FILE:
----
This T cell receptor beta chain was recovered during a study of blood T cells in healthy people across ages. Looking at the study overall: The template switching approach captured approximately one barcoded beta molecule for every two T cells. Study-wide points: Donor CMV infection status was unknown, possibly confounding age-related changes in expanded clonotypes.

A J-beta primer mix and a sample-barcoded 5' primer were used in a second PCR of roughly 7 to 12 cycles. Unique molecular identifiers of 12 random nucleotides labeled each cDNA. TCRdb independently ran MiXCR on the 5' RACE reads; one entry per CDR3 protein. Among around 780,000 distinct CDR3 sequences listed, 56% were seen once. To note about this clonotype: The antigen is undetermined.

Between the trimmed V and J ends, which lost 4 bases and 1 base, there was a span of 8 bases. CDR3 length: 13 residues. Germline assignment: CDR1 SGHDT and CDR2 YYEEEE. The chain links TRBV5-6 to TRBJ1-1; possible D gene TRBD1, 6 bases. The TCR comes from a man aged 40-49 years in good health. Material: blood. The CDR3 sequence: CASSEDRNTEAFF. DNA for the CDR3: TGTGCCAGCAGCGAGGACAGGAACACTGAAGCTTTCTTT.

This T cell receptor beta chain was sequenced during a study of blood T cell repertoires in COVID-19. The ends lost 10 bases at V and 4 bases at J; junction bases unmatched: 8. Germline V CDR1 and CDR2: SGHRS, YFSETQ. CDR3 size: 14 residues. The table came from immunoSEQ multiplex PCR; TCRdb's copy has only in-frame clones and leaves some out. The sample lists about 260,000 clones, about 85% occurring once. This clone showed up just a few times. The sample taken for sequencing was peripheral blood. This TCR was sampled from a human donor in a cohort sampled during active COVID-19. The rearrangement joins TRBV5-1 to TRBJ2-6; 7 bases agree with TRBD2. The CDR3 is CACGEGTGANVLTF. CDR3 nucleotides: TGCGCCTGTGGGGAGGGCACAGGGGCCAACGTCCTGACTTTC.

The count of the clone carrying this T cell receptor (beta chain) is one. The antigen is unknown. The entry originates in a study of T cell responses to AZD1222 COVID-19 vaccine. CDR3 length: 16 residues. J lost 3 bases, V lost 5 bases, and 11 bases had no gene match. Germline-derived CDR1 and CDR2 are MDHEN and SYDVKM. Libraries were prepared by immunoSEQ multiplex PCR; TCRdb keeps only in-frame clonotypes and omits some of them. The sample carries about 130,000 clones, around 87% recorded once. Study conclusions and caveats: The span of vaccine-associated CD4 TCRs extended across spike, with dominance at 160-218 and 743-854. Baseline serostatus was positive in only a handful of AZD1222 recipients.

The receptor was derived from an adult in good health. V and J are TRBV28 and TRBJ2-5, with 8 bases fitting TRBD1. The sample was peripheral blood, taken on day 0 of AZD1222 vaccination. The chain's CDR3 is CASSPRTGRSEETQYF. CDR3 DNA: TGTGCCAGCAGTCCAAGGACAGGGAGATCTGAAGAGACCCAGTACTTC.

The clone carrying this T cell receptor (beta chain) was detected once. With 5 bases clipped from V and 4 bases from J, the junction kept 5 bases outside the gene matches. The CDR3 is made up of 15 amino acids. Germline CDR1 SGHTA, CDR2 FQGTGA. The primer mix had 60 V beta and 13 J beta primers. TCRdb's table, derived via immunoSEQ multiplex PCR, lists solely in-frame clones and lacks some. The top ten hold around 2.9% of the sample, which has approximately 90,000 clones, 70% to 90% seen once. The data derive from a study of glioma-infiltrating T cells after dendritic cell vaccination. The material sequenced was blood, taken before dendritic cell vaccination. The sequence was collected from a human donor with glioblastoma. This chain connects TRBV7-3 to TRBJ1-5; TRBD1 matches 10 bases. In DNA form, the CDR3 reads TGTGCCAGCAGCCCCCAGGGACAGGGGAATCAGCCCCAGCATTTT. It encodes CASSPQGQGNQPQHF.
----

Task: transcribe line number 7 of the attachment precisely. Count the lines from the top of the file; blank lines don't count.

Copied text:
The clone carrying this T cell receptor (beta chain) was detected once. With 5 bases clipped from V and 4 bases from J, the junction kept 5 bases outside the gene matches. The CDR3 is made up of 15 amino acids. Germline CDR1 SGHTA, CDR2 FQGTGA. The primer mix had 60 V beta and 13 J beta primers. TCRdb's table, derived via immunoSEQ multiplex PCR, lists solely in-frame clones and lacks some. The top ten hold around 2.9% of the sample, which has approximately 90,000 clones, 70% to 90% seen once. The data derive from a study of glioma-infiltrating T cells after dendritic cell vaccination. The material sequenced was blood, taken before dendritic cell vaccination. The sequence was collected from a human donor with glioblastoma. This chain connects TRBV7-3 to TRBJ1-5; TRBD1 matches 10 bases. In DNA form, the CDR3 reads TGTGCCAGCAGCCCCCAGGGACAGGGGAATCAGCCCCAGCATTTT. It encodes CASSPQGQGNQPQHF.